WHO said, despite the decline in cases in Africa, the risk of cholera increased due to floods.

WHO said, despite the decline in cases in Africa, the risk of cholera increased due to floods.

America News Desk!! The World Health Organization (WHO) warned on Thursday that heavy flooding caused by seasonal rains and tropical cyclones in southern Africa is increasing the risk of the disease spreading and undermining outbreak control efforts, even as weekly cholera cases in affected African countries drop. The risk of committing has increased. The number of recently confirmed cholera cases dropped to 2,880 in the week ending Sunday, a 37 percent decrease from the previous week, when 4,584 cases were reported, Xinhua news agency reported. The WHO Regional Office for Africa said in a statement that the number of deaths remained virtually unchanged, with a slight decline from 82 to 81 over the same period. Twelve African countries are currently reporting cases, with South Africa, Tanzania and Zimbabwe leading the way. In southern Africa, cholera outbreaks are occurring amid seasonal rains and tropical storms that have caused heavy flooding, especially in Malawi, which is facing its worst ever cholera outbreak, exacerbated by heavy rainfall. Has gone.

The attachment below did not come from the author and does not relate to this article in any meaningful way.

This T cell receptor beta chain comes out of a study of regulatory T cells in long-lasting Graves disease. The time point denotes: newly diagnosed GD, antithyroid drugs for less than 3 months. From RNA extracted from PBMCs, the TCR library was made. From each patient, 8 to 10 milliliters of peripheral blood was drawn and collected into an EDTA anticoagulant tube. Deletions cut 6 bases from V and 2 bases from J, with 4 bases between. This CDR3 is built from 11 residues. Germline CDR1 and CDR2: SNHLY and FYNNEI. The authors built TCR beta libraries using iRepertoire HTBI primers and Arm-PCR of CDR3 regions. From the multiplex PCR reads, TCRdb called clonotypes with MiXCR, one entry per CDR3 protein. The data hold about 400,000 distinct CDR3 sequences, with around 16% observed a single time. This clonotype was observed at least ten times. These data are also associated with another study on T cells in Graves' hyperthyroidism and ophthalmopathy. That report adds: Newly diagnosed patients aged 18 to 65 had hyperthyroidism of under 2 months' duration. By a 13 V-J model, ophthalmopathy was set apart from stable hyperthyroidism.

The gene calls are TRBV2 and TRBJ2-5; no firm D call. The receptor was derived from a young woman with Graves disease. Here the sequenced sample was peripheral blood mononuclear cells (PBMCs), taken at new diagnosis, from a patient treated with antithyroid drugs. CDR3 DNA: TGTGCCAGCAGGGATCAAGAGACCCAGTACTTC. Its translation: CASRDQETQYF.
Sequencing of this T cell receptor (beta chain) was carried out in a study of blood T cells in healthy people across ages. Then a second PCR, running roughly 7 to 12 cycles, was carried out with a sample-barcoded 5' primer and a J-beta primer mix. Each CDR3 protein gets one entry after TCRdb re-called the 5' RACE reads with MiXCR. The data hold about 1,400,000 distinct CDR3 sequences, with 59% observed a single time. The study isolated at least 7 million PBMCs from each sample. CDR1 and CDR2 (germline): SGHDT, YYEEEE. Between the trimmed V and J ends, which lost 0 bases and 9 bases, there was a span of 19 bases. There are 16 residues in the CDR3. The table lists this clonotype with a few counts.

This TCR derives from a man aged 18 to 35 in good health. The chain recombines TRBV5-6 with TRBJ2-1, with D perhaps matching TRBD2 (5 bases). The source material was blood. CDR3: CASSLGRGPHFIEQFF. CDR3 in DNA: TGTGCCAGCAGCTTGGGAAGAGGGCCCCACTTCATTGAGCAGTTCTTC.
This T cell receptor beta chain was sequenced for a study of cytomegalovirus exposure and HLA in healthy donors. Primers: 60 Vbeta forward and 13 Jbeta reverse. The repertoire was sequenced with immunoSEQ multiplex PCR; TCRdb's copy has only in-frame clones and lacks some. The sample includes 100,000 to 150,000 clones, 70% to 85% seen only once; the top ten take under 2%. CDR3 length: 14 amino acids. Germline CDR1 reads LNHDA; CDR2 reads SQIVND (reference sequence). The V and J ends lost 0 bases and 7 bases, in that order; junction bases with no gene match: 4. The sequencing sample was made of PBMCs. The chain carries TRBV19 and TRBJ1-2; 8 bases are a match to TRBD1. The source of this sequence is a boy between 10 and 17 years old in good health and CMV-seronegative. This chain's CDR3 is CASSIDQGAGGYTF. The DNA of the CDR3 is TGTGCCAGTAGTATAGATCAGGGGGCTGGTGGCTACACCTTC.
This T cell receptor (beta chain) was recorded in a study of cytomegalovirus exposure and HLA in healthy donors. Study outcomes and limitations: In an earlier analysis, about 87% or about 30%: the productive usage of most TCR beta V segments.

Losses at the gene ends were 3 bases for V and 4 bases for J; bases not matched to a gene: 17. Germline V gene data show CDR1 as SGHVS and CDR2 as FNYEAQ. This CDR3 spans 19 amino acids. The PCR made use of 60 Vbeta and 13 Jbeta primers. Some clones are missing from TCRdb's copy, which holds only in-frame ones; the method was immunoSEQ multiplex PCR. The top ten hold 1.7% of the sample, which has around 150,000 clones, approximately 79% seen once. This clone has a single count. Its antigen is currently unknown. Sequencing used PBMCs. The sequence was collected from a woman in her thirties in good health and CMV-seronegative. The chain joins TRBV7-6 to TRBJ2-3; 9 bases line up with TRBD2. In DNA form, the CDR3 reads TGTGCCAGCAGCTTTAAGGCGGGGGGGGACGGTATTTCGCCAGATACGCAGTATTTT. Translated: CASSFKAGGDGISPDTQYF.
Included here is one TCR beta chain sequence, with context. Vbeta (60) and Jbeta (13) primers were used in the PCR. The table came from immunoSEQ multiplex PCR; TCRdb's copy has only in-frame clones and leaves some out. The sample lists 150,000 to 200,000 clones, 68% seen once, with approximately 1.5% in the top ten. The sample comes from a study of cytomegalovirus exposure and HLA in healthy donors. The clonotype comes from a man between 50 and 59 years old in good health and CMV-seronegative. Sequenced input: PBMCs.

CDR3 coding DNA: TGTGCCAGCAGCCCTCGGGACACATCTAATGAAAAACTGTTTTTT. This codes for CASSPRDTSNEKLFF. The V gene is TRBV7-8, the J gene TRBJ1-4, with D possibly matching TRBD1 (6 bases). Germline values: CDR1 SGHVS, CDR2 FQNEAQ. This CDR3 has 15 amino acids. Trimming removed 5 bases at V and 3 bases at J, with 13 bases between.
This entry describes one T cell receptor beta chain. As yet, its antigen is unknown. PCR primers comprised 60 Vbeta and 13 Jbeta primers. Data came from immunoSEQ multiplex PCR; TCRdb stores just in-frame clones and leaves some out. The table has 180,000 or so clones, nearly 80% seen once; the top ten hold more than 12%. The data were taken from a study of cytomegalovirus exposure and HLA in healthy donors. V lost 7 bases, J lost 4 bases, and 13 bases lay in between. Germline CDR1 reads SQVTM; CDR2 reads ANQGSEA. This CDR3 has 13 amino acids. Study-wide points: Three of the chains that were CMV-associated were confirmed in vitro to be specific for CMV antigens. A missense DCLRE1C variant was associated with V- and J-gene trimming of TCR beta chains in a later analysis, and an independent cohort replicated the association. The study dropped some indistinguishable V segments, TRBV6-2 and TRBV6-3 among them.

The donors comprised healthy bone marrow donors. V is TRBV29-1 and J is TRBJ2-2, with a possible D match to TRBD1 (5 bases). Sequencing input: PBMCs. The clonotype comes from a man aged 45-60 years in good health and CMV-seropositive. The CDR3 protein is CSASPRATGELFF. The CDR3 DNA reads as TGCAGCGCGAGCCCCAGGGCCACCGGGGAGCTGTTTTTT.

WHO Regional Director for Africa, Matshidiso Moeti, said countries have stepped up cholera control measures and early signs are promising. However, parts of southern Africa are at risk of disease spread from heavy flooding and cyclonic events. We are supporting countries to increase disease detection, provide medical supplies, and increase preparedness in areas at risk of flooding. In Madagascar, which last reported cholera in 2000, recent cyclones, particularly Cyclone Cheneso, which struck the country in January, have caused widespread flooding, some of which are slowly subsiding. . The floods have increased malaria cases and increased the risk of cholera outbreaks. More than 470,000 people have no access to health services after tropical chainsaws destroyed at least 77 health facilities. More than 116,000 people have been affected in seven of the country’s 23 regions and nearly 29,000 homes damaged after Tropical Cyclone Freddy hit the island on February 21.

To support the cholera response, WHO has deployed 80 experts to the affected countries. In the past two months, WHO has delivered 455 tons of critical cholera supplies to Malawi and Mozambique. Supplies have also been delivered to Burundi, the Democratic Republic of the Congo, Ghana, Kenya and Zambia to strengthen outbreak preparedness and response. Ongoing cholera outbreaks in Africa are being worsened by extreme climate events and conflicts, which have increased vulnerabilities, as people are forced to flee their homes and grapple with precarious living conditions.


World News Desk!!


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